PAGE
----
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A Spring Evening Ride

In the early Spring, while I still have some time off working at the liquor store, I work on my art. Since 2011 Joanna and I have exhibited together; our Same, Same but… Different shows. The past few years they’ve been at the Sea Star Vineyards, a great location high on a hilltop looking both to the north (towards Vancouver) and south (towards southern Vancouver Island). As mentioned in my previous post I exhibited a series of photos from Ecuador as part of our fundraising for the Red Cross Ecuador Earthquake Relief Fund and also a couple of series of my shadow boxes (one series using a repeated image from Ecuador).

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Same, Same but… Different Opening Night

As Spring turned to Summer foliage appeared on the old Oak tree.

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Oak Tree in Late Spring

And the local deer population increased.

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Deer at Our Gate

Flowers bloomed in the garden.

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Wild Rose in Our Garden

Sue works in town (Victoria) during the summer. On one of my days off I went to town, rather than her coming home, and we did a little meander out to the Western Communities, finishing at the Sooke Potholes for a refreshing dip.

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Sooke Potholes (little coloured spots are people on the rocks!)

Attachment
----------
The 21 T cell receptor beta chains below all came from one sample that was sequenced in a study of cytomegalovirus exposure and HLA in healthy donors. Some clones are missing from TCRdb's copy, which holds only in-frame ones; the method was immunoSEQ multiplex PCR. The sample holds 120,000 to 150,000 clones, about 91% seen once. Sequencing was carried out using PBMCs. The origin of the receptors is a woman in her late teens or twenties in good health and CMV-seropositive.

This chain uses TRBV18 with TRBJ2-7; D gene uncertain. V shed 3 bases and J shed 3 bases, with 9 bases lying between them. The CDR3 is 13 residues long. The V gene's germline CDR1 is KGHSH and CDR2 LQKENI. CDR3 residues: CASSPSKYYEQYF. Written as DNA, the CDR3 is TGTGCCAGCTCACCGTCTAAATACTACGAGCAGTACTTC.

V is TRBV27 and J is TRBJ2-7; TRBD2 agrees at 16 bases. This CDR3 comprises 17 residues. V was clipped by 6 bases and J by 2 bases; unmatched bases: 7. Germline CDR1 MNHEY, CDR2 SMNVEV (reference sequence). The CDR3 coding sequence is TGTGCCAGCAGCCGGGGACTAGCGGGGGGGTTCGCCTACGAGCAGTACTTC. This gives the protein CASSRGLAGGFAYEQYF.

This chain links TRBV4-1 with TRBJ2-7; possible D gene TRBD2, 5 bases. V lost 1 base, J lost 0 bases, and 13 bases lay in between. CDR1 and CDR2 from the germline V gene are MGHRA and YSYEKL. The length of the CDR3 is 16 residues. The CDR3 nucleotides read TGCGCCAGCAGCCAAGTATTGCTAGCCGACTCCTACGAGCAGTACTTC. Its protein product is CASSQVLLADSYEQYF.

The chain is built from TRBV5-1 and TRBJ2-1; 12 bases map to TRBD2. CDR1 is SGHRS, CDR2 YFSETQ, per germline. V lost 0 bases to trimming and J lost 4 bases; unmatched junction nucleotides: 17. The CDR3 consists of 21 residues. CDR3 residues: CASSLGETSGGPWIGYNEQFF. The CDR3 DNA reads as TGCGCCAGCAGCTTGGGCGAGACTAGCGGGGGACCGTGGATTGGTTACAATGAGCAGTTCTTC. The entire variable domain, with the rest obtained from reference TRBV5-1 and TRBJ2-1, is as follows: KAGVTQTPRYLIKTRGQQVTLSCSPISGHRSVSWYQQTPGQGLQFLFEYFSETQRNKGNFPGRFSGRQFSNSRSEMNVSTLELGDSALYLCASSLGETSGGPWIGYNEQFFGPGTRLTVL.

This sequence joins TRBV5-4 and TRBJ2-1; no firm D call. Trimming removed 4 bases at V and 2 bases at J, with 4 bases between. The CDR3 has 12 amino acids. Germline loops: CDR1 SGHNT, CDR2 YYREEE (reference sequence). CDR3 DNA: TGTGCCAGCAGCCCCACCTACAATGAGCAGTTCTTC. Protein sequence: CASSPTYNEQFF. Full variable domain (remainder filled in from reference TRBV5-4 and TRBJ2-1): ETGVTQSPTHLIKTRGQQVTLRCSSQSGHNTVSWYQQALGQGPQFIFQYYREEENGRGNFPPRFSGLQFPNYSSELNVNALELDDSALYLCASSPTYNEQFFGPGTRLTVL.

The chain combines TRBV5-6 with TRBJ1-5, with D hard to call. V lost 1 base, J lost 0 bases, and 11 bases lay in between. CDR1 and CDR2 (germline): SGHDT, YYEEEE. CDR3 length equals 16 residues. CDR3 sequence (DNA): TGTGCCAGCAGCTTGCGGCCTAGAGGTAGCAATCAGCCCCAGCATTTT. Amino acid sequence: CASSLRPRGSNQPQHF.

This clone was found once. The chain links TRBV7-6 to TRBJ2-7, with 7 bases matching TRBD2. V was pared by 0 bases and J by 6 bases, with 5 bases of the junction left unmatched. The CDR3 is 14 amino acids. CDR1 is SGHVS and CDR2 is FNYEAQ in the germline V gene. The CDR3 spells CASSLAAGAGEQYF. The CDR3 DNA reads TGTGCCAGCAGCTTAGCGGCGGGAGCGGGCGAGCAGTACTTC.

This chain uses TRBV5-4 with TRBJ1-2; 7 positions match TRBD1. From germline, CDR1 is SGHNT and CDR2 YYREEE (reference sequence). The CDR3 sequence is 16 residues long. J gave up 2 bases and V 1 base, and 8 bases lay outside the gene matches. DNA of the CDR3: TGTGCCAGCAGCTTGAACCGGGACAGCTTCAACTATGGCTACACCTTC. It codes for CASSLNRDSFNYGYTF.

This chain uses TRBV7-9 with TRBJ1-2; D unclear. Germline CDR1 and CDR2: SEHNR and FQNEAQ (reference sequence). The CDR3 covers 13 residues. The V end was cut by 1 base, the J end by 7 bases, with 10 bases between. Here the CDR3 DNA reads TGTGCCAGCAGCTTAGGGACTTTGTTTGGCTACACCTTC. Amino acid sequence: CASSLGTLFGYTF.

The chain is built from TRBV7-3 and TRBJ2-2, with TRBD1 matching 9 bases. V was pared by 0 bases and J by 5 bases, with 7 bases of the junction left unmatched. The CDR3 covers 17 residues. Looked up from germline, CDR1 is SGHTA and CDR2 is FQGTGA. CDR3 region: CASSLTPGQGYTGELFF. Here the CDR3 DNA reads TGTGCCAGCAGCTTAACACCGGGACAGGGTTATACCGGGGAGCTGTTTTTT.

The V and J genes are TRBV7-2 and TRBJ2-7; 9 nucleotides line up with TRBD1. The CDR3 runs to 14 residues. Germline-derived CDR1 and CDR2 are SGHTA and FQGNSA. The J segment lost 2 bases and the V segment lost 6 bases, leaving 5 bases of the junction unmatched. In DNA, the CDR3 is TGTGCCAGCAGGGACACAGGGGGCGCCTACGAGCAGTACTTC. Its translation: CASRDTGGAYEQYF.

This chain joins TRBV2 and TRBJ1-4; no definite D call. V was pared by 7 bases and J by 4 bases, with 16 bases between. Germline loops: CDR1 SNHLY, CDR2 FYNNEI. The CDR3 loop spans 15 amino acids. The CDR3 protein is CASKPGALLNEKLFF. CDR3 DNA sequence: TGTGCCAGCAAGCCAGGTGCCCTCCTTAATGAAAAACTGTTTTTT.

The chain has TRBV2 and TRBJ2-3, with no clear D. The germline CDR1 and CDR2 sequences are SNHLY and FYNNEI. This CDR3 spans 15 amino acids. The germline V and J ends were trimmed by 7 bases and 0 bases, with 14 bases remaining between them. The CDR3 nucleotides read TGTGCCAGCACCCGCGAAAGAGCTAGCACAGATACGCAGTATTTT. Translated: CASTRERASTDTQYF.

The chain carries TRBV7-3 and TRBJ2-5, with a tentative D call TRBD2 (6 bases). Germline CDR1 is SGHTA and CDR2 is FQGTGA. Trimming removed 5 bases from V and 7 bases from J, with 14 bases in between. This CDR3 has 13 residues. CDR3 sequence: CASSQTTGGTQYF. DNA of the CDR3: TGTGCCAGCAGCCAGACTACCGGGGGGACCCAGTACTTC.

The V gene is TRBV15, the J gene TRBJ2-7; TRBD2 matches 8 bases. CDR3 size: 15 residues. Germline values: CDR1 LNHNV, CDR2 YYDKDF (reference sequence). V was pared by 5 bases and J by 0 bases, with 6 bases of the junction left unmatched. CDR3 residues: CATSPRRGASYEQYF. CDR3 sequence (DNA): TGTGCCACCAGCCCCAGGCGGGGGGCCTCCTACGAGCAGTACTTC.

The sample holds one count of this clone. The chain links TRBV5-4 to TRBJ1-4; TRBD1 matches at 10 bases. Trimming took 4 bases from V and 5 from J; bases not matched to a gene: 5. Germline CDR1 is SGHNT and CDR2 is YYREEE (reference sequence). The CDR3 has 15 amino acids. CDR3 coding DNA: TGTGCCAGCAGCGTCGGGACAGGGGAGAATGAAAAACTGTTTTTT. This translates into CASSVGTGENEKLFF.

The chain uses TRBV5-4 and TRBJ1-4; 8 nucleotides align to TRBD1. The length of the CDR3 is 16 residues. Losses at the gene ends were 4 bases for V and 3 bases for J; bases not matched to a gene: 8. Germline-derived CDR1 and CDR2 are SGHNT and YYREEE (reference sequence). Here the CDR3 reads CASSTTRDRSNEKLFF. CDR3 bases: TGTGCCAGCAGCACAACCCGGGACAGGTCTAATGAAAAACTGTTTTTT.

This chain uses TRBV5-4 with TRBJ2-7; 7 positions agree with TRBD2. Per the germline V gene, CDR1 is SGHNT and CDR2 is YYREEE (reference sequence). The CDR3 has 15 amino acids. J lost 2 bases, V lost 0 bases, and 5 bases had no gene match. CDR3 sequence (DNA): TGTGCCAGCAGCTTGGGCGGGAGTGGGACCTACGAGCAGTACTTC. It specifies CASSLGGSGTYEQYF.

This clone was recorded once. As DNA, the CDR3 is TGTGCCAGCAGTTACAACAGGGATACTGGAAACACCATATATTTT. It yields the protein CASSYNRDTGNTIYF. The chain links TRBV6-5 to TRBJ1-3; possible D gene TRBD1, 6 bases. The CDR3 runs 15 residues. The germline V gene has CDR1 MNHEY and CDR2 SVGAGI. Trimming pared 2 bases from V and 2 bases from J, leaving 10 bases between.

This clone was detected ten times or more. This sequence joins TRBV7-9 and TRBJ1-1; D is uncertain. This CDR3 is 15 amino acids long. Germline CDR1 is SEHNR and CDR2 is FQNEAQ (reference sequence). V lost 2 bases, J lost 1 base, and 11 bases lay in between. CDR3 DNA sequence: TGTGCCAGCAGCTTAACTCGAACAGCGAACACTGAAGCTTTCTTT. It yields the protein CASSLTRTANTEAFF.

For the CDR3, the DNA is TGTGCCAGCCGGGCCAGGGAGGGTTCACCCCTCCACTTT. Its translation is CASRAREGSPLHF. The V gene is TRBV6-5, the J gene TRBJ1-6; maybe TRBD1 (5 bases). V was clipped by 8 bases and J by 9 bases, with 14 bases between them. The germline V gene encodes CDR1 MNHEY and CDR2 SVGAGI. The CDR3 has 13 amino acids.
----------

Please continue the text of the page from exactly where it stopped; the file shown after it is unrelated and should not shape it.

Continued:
Summer’s still with us (mid-August) but the days are getting shorter and there’s a hint of Autumn in the air even though the daytime temperatures are still in the high 20 – 30 degrees Celsius range. Having developed a thirst for smoothies while in Ecuador I made sure I got out to pick blueberries and blackberries this year. Our little freezer is now full with baggies of berries.

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In the Blueberry Patch.

I continue walking to work and finally got out on my bike and kayak after too long a break.

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Kayaking in the Canal

I don’t cycle to work that often as the Summertime Pender roads can be treacherous (crowded, no shoulders, tourists running amok) but we’ve a long stretch of quiet road nearby that makes for a good ride.

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Bike to Work Week Participation

And today? Well, I really should’ve been continuing to work on house renovations but it’s such a nice day I thought I’d sit outside and catch up on the blog. After all… isn’t summer partly supposed to be for relaxation and fun?

 

 

 

 

 

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1 Comment

Filed under Pender Island, Travel

One response to “The In-Between Travels Time

  1. Deb

    Nice to read about Pender from a local’s perspective. Great read and pictures.